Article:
3. Work ethic; or an unearned sense of entitlement. It’s taken me a long time to be doing what I’m doing, it didn’t happen overnight, and it wasn’t born out of “proving a point” or jealousy. It took hard work, a lot of study, and a hell of a lot of good will. In the early stages of my business, I outsourced a lot and used contractors. I have found more s**t people than good ones. Missing briefs then getting attitude about it when I ask them to fix it up after pointing out the obvious. People taking over a week to respond to urgent jobs and then wondering why I get rid and replace them with someone who can deliver. People lying about their abilities or job history. eh, the list goes on… And people wonder why they fail… WORK ETHIC PEOPLE!

4. Attention. Just like my story with my friend who got lost in the virtual world, attention to people around you is about having some respect for real people who can help or be with you right now. Not someone on Facebook or Instagram who couldn’t help you if you fell over.

5. Genuine care. In the absence of personal interaction, it’s easy to be more rude to someone. You have a buffer between you. The other person isn’t there for you to see the hurt on their face. They feel somehow less real, when they’re on the other end of your little rectangle. We’re always sharing things on Facebook about great causes or some horrible story… But what are you actively doing to make a difference? I don’t share anything on Facebook unless I am actively involved or have donated. In fact, most people wouldn’t know what I do to help others. I keep it to myself, because I genuinely care. Do something to genuinely make a difference. A pat of the back is great, but a hug for someone in need is better.

8. Customer service. I recently walked into a retail store. A well known one. It’s no surprise this retailer is shutting down… They’ve forgotten how to be human. The sales manager said to me whilst standing there looking for help “Do you need help?” I said “YES PLEASE!” and she walked off… I thought oooookay, maybe she’s gone to get someone else to help me… I was wrong. She never came back so I ended up helping myself. It was a really s**tty retail experience. At this point I should point out that there was myself in the store, one other customer who was leaving, and three sales staff. One of those staff members was on his mobile phone checking out his hair in the mirror. Businesses with exceptional customer service will thrive. Take Apple for example, do you ever feel ignored? I don’t.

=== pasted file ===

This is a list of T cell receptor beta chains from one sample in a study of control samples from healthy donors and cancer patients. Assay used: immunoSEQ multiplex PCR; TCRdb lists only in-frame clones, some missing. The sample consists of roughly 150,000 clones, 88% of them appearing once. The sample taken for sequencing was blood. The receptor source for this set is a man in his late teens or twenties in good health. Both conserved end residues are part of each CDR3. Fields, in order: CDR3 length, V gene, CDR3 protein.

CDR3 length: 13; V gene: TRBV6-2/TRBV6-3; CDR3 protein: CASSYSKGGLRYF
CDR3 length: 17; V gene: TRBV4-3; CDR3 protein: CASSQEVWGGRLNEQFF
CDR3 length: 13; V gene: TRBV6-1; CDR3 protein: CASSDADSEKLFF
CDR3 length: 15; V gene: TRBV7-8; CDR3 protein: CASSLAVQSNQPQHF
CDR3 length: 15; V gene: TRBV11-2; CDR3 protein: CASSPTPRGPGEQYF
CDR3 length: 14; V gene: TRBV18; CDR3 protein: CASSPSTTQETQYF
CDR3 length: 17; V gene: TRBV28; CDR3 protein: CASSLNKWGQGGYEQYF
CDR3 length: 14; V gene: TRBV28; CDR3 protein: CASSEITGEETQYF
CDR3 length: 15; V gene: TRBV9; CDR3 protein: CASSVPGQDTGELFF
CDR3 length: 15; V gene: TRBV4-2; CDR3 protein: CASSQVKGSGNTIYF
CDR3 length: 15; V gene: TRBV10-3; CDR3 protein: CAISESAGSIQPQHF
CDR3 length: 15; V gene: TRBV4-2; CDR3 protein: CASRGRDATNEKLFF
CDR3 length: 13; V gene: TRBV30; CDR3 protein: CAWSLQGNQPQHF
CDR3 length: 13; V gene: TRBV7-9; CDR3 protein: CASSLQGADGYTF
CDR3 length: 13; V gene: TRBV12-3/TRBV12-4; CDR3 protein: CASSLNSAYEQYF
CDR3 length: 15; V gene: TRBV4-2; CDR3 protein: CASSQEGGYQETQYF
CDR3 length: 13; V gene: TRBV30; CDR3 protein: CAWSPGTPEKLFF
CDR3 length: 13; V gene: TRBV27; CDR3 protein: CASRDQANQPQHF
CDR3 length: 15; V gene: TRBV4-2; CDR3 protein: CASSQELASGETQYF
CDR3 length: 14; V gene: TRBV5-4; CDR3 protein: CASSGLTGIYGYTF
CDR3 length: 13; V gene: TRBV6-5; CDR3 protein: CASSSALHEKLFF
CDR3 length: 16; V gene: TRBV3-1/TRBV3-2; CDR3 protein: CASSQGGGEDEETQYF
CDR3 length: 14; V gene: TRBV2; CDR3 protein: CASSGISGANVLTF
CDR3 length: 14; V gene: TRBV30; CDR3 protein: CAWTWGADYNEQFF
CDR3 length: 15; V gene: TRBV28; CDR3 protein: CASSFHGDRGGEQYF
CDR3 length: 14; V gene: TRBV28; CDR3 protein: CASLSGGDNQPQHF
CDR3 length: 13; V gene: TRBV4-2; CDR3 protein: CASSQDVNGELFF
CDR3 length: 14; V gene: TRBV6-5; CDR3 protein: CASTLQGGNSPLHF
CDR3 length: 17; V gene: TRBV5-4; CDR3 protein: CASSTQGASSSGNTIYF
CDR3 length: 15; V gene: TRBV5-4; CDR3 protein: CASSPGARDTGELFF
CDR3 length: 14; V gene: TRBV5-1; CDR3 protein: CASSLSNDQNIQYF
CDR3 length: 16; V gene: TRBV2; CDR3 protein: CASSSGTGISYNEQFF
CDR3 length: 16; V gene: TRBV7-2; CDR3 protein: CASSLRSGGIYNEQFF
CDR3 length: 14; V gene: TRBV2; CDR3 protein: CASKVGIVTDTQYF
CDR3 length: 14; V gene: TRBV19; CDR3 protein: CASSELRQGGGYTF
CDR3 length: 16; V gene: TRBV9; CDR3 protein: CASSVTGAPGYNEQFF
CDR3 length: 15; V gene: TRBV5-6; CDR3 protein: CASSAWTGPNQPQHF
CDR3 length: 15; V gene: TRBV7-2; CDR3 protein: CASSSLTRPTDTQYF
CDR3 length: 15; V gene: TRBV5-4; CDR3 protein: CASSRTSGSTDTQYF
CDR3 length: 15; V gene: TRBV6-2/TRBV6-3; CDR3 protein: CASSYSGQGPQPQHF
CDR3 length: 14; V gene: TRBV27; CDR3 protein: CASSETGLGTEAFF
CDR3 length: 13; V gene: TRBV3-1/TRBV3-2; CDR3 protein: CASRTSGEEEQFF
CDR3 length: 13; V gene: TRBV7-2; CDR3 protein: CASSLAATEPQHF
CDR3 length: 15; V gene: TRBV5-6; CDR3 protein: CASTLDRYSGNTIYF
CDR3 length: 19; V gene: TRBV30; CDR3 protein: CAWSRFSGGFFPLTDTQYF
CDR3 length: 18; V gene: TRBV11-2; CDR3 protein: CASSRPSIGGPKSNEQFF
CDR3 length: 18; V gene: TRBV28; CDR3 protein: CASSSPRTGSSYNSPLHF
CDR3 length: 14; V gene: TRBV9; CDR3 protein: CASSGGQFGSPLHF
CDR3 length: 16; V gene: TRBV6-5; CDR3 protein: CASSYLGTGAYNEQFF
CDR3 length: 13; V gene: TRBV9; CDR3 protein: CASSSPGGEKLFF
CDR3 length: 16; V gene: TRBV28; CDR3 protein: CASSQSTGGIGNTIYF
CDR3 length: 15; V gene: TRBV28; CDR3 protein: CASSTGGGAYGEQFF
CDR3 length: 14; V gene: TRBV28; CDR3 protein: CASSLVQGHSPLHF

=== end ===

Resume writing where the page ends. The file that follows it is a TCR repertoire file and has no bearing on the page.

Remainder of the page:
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Here are 5 things you can do to bring humanity back into your life:

1. Turn it off. Whenever you’re in a one-on-one interaction with someone, take the initiative and do them the courtesy of turning off your phone so that you’re not tempted by it (unless of course you NEED to have it on at all times, such as if you are an obstetrician waiting for a mum-to-be to call you saying she’s in labour!)

2. Commit to absolutely NO electronics while you’re eating with someone, working, or anytime that distraction would diminish the experience of “what is here and now.” Set aside a time to check emails or social media – you don’t have to deprive yourself, just realise there’s a time and place for everything!

3. Train yourself to NOT be available 24/7. Just because a phone rings or a notification pings, does that mean you’re a trained monkey and have to immediately jump to answer (unless it’s an emergency)? You can choose when to allow interruptions. You are not subject to be at everyone’s beck and call all day and all night. It’s your life, your time, your choice. I purposely don’t charge my phone on a Friday until Sunday.

4. Insist on everyone putting their phones away during group dinners or parties. First one to look at their phone – if they truly can’t resist (AND it’s not an emergency) picks up the tab for everyone! Don’t hesitate to call people on it when they’re being rude to you by interrupting your conversation by checking their phones. Many are so used to doing it, they don’t even realise it!

5. Enjoy more social time! Invite friends over more than you communicate with them via electronics, to bring back the face-to-face connection that makes life so rich and meaningful. Cook together, walk together, play games and sports, watch movies, go have lunch… but let the rest of the world spin on its own, without your interaction. It will be fine. You will be fine. Savour the moment.